Fact Check: The truth behind free range labelling
Could free range eggs and meat disappear from UK stores?
There is growing confusion surrounding free range labelling, with several newspapers predicting that free range products could soon disappear from supermarket shelves.
The situation was triggered by an outbreak of avian flu in Europe last year, which forced poultry farmers to house their hens indoors. These birds are currently still classed as free range, but if the hens are not allowed outside by the end of the month, they will lose their prized status.
"The impact that this will have on the British free range poultry industry has huge long term implications," warned the National Farmers Union's Chief Poultry adviser Gary Ford.
But what does all this mean for consumers and the future of free range labelling?
What are the facts?
After the first UK case of the H5N8 virus was reported in December, the Department for Environment, Food and Rural Affairs (Defra) issued a prevention zone order in England to try to halt the spread of the disease.
This meant that free range hens, which had previously been allowed to roam outside in fenced areas during the day with at least four square metres of space each, had to be kept indoors 24 hours a day.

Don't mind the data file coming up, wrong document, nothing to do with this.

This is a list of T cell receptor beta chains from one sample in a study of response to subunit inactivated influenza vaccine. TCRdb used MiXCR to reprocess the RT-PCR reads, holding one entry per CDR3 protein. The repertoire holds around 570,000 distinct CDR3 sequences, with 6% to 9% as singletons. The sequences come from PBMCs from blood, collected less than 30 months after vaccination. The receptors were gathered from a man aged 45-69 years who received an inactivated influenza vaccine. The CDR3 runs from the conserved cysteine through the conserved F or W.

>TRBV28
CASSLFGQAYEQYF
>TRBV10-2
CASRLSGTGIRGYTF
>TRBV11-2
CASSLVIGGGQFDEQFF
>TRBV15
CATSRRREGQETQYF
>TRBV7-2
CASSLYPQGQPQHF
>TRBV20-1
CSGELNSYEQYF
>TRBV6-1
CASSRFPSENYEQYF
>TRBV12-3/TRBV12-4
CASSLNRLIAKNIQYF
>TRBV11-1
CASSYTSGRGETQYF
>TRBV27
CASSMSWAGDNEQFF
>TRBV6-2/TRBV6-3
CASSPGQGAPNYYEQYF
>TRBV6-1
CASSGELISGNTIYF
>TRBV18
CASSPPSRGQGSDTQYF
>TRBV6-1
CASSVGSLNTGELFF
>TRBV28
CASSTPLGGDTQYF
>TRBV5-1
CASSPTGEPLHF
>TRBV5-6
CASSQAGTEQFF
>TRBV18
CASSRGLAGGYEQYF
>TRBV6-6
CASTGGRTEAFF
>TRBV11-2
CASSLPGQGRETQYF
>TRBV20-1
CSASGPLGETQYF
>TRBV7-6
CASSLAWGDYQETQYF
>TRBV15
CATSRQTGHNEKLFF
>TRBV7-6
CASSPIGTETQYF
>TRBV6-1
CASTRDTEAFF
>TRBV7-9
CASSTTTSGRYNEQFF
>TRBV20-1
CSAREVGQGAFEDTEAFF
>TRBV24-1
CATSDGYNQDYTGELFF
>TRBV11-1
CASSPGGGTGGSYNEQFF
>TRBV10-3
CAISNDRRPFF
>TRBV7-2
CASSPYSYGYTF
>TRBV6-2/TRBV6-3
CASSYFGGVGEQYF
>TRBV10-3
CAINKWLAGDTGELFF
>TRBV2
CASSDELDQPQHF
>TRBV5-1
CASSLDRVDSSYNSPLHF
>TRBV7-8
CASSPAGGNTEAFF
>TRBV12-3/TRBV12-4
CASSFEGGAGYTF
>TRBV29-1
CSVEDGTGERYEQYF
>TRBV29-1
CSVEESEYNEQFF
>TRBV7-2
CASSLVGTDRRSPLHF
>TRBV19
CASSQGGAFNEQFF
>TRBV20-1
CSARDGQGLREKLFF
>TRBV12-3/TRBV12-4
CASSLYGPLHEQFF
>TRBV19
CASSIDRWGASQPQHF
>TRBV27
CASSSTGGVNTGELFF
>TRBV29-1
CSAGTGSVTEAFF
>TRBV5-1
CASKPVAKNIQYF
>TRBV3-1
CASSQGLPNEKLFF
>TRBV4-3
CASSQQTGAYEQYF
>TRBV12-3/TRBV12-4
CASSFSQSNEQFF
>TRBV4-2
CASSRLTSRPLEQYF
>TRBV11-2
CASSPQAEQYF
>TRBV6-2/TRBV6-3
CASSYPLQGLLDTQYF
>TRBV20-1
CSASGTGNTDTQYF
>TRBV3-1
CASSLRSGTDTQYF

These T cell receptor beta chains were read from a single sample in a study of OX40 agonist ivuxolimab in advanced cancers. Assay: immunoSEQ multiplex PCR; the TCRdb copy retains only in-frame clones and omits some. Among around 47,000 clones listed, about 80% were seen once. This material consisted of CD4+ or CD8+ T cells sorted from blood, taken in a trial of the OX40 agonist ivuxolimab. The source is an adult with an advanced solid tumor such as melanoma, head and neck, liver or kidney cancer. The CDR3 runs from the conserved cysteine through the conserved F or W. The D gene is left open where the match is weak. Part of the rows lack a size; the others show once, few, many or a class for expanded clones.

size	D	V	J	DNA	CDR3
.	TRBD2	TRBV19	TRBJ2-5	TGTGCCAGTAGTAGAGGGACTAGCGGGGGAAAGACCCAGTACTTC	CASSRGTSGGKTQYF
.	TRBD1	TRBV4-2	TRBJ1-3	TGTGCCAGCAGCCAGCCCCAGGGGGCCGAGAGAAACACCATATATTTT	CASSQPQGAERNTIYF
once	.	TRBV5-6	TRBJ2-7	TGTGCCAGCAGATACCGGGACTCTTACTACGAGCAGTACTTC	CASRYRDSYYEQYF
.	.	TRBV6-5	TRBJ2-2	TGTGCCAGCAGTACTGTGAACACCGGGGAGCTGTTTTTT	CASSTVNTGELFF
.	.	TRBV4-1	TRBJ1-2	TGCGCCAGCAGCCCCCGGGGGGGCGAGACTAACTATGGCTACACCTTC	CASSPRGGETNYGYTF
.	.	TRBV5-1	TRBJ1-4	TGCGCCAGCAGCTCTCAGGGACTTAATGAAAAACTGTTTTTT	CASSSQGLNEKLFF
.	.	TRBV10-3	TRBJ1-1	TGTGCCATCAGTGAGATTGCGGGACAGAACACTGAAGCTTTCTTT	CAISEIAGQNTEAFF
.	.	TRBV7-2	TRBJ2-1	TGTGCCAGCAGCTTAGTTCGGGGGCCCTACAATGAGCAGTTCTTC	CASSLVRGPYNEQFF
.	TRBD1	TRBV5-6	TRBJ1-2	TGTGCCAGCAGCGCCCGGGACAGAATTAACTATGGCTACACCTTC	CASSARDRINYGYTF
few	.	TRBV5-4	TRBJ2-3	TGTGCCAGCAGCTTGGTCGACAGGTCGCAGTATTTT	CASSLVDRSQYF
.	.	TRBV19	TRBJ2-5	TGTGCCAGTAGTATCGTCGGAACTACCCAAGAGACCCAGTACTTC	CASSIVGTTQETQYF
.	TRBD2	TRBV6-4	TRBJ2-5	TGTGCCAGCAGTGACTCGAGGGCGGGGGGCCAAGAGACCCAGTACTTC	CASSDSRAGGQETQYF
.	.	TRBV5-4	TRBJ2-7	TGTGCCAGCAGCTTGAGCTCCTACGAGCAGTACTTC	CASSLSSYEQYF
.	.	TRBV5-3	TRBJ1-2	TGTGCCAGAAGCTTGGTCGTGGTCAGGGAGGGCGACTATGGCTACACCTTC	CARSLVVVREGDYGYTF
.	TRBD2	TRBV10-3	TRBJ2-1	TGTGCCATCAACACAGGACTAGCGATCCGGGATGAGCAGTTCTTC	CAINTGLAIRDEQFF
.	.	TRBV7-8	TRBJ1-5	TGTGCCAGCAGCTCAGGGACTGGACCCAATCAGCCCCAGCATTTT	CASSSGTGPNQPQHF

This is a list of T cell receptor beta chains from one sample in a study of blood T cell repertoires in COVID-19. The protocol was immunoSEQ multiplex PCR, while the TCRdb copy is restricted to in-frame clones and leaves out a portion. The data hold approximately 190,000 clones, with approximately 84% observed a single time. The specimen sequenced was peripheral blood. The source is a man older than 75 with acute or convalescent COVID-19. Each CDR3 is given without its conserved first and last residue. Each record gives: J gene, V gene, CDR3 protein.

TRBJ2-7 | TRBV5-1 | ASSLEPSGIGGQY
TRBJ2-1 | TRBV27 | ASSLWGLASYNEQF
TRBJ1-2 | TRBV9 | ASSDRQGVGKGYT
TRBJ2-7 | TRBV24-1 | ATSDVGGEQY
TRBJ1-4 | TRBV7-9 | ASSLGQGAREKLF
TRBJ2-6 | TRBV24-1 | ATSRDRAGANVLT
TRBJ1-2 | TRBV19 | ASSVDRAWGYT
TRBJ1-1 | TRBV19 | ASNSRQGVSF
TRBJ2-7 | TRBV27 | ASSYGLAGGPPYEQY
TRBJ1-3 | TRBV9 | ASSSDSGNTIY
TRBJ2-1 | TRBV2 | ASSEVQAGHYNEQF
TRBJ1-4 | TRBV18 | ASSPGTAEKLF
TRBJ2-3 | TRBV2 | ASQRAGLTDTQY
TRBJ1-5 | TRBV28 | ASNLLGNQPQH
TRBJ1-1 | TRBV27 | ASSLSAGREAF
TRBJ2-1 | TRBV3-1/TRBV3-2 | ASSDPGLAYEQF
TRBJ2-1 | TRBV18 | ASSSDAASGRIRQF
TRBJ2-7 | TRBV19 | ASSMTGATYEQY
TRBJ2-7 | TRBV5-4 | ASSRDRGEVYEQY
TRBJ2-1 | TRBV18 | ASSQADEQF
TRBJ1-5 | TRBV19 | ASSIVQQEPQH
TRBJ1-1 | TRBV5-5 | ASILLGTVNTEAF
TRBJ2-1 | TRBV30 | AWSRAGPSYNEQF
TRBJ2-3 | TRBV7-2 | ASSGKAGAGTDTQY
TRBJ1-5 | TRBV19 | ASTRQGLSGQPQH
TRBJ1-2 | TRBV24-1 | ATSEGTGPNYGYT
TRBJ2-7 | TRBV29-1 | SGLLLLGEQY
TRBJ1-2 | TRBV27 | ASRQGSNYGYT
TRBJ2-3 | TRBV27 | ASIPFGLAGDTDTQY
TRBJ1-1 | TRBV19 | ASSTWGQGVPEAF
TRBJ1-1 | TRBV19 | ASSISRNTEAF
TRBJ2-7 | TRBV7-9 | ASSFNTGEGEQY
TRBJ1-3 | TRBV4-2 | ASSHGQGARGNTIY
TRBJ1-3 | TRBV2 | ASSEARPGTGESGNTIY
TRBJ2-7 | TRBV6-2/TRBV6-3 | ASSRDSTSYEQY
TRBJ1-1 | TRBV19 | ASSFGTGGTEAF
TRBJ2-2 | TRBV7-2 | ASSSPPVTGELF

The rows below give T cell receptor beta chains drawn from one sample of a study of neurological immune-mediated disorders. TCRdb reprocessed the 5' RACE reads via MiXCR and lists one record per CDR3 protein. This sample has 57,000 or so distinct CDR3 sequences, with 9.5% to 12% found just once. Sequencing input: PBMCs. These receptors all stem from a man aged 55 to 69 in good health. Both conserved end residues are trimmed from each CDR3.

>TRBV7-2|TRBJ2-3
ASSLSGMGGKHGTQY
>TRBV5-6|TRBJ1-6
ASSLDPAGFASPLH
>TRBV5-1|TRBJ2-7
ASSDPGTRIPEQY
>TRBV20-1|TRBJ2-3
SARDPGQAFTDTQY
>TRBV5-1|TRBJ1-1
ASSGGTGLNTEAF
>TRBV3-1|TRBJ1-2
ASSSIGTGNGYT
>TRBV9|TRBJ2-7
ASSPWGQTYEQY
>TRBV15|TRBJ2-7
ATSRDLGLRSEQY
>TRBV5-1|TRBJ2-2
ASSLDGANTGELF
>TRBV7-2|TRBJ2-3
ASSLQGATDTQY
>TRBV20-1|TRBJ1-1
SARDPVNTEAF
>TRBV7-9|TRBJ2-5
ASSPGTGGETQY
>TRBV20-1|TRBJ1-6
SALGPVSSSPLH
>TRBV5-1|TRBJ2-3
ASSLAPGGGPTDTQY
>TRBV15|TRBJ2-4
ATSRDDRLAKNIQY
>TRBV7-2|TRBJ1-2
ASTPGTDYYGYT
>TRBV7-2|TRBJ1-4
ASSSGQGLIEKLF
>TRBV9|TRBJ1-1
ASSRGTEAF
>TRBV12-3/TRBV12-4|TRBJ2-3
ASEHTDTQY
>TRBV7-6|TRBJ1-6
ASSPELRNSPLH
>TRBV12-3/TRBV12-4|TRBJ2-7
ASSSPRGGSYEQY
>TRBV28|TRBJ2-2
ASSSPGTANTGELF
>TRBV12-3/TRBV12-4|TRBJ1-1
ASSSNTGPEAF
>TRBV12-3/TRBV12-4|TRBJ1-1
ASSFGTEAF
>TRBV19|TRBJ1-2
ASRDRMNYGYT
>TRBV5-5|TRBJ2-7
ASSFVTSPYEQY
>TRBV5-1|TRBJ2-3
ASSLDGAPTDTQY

The order was initially forecast to last 30 days, but was extended for another month in January.
What does this mean for free range labelling?
The BBC reported this week that producers are currently putting stickers on their eggs and meat, so consumers are aware that the birds are being "temporarily housed" for their own safety.
Under EU law, if the hens are forced to remain indoors after 28 February they can no longer be labelled free range and will have to be branded "barn-reared" instead.
"For now, the stickers and signs are within regulations, but… it is uncertain how long stickers can be used after the end of the month, instead of full package redesigns," says the BBC.
Will free range eggs disappear from our shelves?
The short answer is no. The government says it will adopt a "more targeted approach" to containment after 28 February, which means that some free range farms will be allowed to release their hens after this date, but others in higher risk areas will still be required to keep birds indoors.
It says three quarters of farms will be allowed to let their birds outside after the end of the month, albeit with added protection measures in place. If this is the case, there is likely to be a drop in the number of products allowed to use free range labelling, but they won't disappear from supermarkets altogether.